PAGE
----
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Truck Review: 2011 Chevy Silverado 2500

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2011 Chevrolet Silverado

KNOWLEDGE BASE: Chevrolet Buyers Guide


By Marty Bernstein
Senior Editor at Large

Nothing gets road respect and the job done like a good looking, powerful big truck and the new Chevy Silverado 2500 4 WD Crew Cab model tops ‘em all. If you need to haul a big boat, trailer or lots of job materials with room for five and four wheel drive then this is the truck for you.

Completely redesigned inside and out and under for 2011 the LTZ model I test drove was the top-of-the-line in Chevy’s truck stable. The exterior design changes include a power dome-style hood with a new, louvered design, as well as a new grille and full-width chrome steel front bumper and the lower design makes getting under the hood much easier. The look is tough and rugged as one expects.

But it’s what makes the Silverado go, how it drives and rides, durability and reliability – that’s the information drivers and owners of big trucks need to know. Chevy’s made major improvements to an already good truck including:

New Frames – fully boxed frame assemblies have increased cross sections and use more high strength steel for greater durability and stiffness in front frame which is 125% stiffer than previous models. Front sections are hydroformed, there are larger engine and transmission mounts that provide greater vibration control.

Hydraulic body mounts –– used under the cab section on extended and crew cab models which produce a quieter, isolated feel inside the truck.

Accessory applications –– Chevy’s engineers responded to truckers needs by adding access holes to the rear frame to make installation of accessories and fifth wheel or gooseneck hitches easier. There’s also a stronger frame-mounted hitch for conventional trailer hauling.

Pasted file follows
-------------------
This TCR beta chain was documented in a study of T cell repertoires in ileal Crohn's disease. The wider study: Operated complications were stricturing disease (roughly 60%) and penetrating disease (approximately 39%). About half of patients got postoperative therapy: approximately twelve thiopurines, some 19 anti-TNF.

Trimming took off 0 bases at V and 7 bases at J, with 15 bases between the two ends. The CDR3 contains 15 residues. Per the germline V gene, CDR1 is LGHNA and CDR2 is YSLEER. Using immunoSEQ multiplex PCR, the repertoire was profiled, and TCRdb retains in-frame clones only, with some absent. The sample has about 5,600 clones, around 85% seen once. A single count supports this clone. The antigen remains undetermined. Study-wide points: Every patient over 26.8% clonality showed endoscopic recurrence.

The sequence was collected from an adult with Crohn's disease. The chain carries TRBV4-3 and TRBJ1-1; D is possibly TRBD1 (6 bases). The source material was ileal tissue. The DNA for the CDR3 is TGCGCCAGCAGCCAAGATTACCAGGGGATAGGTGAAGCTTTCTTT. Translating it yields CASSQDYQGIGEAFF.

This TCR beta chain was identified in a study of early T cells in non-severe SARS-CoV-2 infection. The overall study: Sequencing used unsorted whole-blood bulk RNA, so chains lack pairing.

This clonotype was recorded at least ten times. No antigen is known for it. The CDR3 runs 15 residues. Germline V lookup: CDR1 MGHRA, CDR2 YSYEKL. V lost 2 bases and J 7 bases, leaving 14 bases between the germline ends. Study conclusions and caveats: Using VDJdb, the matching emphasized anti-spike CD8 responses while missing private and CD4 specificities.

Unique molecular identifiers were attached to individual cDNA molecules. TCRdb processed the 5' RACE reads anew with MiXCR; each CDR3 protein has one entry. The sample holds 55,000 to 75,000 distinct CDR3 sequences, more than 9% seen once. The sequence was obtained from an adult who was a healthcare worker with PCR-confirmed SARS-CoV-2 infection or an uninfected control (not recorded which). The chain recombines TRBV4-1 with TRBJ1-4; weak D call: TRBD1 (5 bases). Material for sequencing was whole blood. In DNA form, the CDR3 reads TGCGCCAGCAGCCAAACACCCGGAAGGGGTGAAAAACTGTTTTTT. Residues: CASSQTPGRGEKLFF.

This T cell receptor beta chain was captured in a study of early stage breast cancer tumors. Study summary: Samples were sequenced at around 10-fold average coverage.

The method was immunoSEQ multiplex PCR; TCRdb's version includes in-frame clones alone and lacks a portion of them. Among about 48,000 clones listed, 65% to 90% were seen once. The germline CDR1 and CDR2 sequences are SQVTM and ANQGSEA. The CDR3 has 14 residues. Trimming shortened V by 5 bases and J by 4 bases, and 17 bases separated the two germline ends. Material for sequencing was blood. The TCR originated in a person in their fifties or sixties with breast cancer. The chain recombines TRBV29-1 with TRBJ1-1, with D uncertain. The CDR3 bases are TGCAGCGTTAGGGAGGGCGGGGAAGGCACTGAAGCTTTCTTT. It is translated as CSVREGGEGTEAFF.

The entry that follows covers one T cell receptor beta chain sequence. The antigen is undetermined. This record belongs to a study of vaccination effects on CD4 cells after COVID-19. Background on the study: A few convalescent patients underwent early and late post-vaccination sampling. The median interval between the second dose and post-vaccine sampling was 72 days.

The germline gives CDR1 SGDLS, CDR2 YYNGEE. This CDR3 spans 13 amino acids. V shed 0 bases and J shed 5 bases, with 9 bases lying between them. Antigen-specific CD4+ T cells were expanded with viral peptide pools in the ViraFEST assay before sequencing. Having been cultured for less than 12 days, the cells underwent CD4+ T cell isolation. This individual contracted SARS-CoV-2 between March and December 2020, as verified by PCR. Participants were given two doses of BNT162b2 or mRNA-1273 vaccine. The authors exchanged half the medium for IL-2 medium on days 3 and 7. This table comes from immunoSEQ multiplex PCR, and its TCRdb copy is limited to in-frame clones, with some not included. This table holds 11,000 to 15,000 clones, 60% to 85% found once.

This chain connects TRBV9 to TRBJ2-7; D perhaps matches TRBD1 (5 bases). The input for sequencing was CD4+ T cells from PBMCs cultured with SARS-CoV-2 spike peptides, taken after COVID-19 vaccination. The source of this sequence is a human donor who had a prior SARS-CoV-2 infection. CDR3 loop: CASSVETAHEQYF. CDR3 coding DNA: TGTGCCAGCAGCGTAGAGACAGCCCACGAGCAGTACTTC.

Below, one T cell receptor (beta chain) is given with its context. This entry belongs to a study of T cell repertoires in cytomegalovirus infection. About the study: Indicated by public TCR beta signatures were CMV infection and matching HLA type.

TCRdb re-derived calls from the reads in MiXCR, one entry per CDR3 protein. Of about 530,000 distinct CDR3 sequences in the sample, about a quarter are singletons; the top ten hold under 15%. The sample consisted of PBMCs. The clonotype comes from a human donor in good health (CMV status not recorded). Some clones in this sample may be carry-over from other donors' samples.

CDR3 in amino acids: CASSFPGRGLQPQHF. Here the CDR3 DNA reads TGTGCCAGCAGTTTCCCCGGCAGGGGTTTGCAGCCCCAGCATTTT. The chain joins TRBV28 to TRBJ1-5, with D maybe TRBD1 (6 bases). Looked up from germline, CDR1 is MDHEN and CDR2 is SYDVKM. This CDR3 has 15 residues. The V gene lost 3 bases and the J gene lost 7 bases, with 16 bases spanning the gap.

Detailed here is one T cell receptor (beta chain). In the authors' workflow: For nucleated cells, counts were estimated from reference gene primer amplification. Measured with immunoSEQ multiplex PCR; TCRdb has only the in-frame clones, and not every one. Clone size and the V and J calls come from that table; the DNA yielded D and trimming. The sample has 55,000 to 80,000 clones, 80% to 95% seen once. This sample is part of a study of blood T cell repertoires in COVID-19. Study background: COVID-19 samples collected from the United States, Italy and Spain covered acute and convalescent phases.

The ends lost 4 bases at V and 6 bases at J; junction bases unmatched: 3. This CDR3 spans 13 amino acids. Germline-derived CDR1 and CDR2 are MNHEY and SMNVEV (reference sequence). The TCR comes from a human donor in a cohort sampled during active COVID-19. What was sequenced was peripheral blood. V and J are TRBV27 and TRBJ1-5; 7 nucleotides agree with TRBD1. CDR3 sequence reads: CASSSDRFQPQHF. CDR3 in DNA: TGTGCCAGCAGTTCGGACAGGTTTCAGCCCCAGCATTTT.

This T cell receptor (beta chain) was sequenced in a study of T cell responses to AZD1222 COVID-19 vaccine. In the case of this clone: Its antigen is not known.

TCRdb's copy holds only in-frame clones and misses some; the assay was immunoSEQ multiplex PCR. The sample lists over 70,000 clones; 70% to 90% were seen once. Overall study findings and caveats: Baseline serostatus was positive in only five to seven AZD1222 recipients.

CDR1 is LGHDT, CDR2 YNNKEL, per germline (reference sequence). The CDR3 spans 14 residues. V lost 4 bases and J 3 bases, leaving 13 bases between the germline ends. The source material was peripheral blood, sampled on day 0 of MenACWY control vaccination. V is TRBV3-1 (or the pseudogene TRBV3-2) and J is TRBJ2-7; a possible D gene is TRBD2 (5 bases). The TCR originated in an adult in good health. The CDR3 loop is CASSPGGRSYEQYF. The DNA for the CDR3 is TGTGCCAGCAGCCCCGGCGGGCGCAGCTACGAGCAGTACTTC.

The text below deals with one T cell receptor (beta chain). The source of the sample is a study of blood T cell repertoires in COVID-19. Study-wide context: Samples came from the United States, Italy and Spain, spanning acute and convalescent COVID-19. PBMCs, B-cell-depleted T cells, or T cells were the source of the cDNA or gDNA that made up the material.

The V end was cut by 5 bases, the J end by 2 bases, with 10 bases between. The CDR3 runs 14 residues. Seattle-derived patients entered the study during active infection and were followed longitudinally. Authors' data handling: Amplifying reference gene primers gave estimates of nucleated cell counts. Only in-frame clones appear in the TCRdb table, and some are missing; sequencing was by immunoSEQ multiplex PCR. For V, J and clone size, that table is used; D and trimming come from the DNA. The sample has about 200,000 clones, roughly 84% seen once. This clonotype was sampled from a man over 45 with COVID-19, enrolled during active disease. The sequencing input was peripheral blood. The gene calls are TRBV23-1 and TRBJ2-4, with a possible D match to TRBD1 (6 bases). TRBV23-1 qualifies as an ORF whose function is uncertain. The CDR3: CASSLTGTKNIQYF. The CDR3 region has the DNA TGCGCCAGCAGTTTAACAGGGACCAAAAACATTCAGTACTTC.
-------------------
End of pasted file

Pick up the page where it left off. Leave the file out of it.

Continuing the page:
Front suspension – – there’s stronger, independent front suspension enabling a snow plow to be used on all 4WD cab configurations while also supporting improved ride and handling characteristics.

Interior Amenities – – since many truck owners use their vehicle for moveable offices the 2500 has a spacious interior with many creature comforts far too numerous to list here. Just climb into the truck and you’ll be amazed.

Towing and payloads – -- Stronger frames, suspension systems with greater weight ratings and enhanced powertrain systems contribute to the Silverado HD’s greater towing and payload capability. The 2011 Silverado has a maximum conventional towing of 17,000 lbs up 4,000 lbs from the 2010 model and has a payload of 4,192 which is plus 320 lbs.

Engine power – – the 6.6 liter Duramax V8 is a 397 horsepower dynamo that can deliver 765 lbs of torque at just 1,600 RPM. That’s power when you need it and it’s so quiet a neighbor didn’t know it was a diesel. It’s coupled to a 6-speed automatic transmission that’s smooth and quick to respond.

Driving assists – drive with confidently in most circumstances with control-related features, including trailer sway control, integrated trailer brake control, hill start assist, automatic grade braking and intelligent brake assist that enables controlled vehicle slowdown on downhill grades without actuating the brakes

Safety and security – the list of standard features is comprehensive and includes 4-wheel ABS brakes, driver and right front airbags, theft deterrent system, remote keyless entry, Stabilitrak with trailer sway control, hill start assist, six months of OnStar and Bluetooth for phone. A very nice package.

On the Road
Driving a truck this big is quite an experience. A couple years ago I drove the previous Silverado model on the infamous Los Angeles Freeways to and from my hotel in Heavenly Bills, er, Beverly Hills to the LA Convention Center while attending the LA Auto Show. There was a feeling of power never since equaled. It’s big, it’s powerful, it’s strong, it’s really big (my hotel could not park it in the garage) and most people in normal size cars get out of your way. And it was fun to drive.

That said, the new Silverado 2500 is not sportscar agile but is an easy to drive vehicle despite its size. Based on its suspension driving without any passengers or weight in the bed was not a fair test of its capabilities, but calling on previous experience know payloads will smooth out the bouncy bits on most roads. Sight lines are very good without much interference from the A-pillar a common viewing obstruction in this size truck. Acceleration was as expected 0 to 60 in about :10-seconds. There’s no compromise in this truck. None.

My Bottom Line
My test vehicle, as previously noted was the top-of-the-line and tipped the MSRP to $56,259 not including destination charge. The base model is $11,614 less but does not include the Duramax engine, 6-speed transmission, rear vision camera and other goodies dropping the price to $44,645. Granted that’s a fair amount of money for a large pick-up truck, but the Silverado is the big truck for those who need one for their work and or pleasure.

Give yourself a big deal test drive of the big Chevy Silverado 2500, you won’t be disappointed.